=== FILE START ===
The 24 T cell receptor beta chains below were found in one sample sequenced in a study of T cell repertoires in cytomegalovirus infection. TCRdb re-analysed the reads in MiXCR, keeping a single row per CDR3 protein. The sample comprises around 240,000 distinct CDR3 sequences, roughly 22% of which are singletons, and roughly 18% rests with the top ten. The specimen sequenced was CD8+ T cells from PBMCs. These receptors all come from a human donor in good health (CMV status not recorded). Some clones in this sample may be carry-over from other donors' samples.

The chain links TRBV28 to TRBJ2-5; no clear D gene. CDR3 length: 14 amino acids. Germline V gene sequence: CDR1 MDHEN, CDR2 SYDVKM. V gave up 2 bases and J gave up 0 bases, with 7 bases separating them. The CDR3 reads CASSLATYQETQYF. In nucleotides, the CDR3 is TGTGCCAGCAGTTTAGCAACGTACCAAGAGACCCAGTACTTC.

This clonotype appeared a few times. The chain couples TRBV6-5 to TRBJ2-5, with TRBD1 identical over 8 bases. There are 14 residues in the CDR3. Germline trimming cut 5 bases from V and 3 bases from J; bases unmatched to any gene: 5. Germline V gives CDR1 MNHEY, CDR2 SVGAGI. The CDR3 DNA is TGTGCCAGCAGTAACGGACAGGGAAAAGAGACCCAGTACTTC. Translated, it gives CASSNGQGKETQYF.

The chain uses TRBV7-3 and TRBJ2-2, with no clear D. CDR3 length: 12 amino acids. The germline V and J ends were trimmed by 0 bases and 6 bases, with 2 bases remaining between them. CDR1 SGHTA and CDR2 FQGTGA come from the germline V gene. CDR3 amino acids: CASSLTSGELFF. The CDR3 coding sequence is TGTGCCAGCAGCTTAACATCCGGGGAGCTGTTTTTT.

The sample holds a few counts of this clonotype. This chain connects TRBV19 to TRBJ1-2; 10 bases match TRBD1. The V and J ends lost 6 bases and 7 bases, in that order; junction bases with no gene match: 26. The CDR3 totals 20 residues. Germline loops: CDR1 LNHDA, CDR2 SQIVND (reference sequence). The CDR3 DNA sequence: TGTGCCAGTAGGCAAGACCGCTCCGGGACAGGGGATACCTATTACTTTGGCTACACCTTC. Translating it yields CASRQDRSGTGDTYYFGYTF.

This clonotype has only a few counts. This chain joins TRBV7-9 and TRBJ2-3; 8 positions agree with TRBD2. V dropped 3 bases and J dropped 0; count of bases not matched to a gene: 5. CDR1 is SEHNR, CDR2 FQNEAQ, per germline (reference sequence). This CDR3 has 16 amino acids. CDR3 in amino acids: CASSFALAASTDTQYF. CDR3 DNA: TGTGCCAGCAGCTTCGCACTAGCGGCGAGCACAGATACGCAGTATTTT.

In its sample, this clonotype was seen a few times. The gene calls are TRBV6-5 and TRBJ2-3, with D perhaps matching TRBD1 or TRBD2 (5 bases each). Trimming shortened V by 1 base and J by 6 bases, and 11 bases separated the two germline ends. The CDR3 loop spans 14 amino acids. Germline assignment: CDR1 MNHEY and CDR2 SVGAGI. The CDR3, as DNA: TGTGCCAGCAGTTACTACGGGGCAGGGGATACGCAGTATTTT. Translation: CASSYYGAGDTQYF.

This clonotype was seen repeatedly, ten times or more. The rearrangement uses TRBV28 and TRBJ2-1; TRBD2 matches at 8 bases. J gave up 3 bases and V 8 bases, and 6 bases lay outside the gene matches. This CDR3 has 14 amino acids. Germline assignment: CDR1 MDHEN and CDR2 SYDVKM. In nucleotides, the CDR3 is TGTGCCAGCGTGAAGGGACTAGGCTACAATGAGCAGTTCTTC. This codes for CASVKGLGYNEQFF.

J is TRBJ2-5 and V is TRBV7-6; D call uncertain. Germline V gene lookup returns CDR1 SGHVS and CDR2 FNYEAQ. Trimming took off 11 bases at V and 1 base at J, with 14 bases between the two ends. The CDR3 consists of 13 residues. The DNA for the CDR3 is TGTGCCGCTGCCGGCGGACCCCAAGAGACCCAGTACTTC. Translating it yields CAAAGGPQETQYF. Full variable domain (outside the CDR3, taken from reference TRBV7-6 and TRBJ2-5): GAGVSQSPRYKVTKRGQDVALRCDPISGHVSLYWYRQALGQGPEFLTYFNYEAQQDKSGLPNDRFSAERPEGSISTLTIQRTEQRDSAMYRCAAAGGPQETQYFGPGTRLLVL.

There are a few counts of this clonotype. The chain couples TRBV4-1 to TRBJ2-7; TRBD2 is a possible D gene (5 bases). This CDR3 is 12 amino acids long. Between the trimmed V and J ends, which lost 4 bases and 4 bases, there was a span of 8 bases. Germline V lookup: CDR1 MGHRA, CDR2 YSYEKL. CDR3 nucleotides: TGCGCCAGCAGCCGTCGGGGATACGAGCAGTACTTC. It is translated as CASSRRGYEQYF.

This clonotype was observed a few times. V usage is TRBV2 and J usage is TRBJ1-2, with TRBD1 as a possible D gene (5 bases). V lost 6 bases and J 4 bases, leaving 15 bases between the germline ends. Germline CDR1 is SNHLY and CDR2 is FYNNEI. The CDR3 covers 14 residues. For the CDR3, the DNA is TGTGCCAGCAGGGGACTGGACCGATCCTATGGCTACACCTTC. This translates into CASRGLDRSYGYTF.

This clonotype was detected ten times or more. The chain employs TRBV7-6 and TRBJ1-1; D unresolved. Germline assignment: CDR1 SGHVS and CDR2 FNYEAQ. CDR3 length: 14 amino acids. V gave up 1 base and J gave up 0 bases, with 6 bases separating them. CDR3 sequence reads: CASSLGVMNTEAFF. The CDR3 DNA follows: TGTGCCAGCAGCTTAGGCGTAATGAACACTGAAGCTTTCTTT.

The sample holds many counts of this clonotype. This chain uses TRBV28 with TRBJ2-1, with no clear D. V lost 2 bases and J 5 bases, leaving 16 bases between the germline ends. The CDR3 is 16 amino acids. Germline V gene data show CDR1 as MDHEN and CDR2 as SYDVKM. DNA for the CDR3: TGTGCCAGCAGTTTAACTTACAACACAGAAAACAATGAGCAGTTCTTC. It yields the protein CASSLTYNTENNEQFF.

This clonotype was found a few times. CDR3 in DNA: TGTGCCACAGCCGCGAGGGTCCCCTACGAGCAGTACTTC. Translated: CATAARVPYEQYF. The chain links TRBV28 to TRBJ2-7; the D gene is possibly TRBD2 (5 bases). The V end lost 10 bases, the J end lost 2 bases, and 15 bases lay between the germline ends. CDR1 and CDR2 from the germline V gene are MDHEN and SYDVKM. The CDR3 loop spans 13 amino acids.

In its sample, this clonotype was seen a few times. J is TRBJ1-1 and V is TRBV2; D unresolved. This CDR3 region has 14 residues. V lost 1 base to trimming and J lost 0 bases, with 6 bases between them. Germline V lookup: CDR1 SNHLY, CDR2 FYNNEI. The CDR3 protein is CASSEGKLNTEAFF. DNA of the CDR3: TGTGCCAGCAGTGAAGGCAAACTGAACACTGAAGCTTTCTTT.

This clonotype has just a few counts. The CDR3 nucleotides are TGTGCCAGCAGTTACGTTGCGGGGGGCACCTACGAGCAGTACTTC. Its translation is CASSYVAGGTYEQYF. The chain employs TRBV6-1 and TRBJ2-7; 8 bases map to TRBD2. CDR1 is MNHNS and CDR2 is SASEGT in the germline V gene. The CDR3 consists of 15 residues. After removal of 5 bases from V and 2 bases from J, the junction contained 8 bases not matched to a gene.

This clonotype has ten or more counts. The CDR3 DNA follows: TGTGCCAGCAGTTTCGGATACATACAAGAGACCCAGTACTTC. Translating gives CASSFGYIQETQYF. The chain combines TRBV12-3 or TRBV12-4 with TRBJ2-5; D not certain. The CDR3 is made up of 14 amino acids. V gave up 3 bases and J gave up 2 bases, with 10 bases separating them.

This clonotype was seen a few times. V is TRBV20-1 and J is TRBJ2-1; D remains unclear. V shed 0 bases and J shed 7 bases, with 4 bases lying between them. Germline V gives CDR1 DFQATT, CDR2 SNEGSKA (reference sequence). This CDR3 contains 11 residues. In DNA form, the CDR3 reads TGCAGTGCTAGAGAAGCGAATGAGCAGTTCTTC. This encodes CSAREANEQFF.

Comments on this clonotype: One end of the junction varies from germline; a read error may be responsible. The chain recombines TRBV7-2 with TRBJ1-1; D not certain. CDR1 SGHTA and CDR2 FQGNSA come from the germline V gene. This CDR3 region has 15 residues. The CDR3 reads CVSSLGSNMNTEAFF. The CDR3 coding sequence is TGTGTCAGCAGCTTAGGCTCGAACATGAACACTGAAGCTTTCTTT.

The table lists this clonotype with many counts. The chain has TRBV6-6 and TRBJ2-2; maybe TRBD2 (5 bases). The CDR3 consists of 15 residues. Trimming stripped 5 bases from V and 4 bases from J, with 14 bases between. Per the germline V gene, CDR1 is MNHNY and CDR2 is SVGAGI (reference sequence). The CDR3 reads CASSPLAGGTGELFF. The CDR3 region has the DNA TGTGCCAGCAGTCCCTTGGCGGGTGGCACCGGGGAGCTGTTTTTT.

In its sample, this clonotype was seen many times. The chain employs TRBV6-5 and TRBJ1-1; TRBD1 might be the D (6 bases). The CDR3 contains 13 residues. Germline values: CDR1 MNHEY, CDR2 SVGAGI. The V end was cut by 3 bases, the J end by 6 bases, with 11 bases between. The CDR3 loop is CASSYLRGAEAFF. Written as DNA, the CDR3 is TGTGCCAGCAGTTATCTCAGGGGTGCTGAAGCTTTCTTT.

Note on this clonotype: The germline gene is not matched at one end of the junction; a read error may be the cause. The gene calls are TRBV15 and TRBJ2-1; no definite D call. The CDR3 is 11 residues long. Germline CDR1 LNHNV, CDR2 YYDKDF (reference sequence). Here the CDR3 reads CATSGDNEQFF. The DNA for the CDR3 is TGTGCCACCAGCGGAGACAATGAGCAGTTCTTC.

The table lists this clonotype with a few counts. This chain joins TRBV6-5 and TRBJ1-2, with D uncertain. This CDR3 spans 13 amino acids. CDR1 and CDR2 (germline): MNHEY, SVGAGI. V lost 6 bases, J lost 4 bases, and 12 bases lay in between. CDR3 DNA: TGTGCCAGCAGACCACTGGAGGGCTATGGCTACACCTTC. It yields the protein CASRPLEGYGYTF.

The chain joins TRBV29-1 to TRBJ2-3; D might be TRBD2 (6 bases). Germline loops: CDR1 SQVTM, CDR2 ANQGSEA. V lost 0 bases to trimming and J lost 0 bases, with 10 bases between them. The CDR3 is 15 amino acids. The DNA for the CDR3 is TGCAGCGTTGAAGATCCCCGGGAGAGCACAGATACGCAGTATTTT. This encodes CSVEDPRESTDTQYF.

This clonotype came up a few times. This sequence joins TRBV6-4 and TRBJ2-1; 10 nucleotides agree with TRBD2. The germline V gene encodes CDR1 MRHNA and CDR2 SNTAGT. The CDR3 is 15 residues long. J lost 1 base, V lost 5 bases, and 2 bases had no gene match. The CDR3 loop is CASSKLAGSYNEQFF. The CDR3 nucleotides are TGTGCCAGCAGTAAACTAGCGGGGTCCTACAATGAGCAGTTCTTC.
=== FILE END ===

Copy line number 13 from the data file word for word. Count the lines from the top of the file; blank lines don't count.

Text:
The sample holds many counts of this clonotype. This chain uses TRBV28 with TRBJ2-1, with no clear D. V lost 2 bases and J 5 bases, leaving 16 bases between the germline ends. The CDR3 is 16 amino acids. Germline V gene data show CDR1 as MDHEN and CDR2 as SYDVKM. DNA for the CDR3: TGTGCCAGCAGTTTAACTTACAACACAGAAAACAATGAGCAGTTCTTC. It yields the protein CASSLTYNTENNEQFF.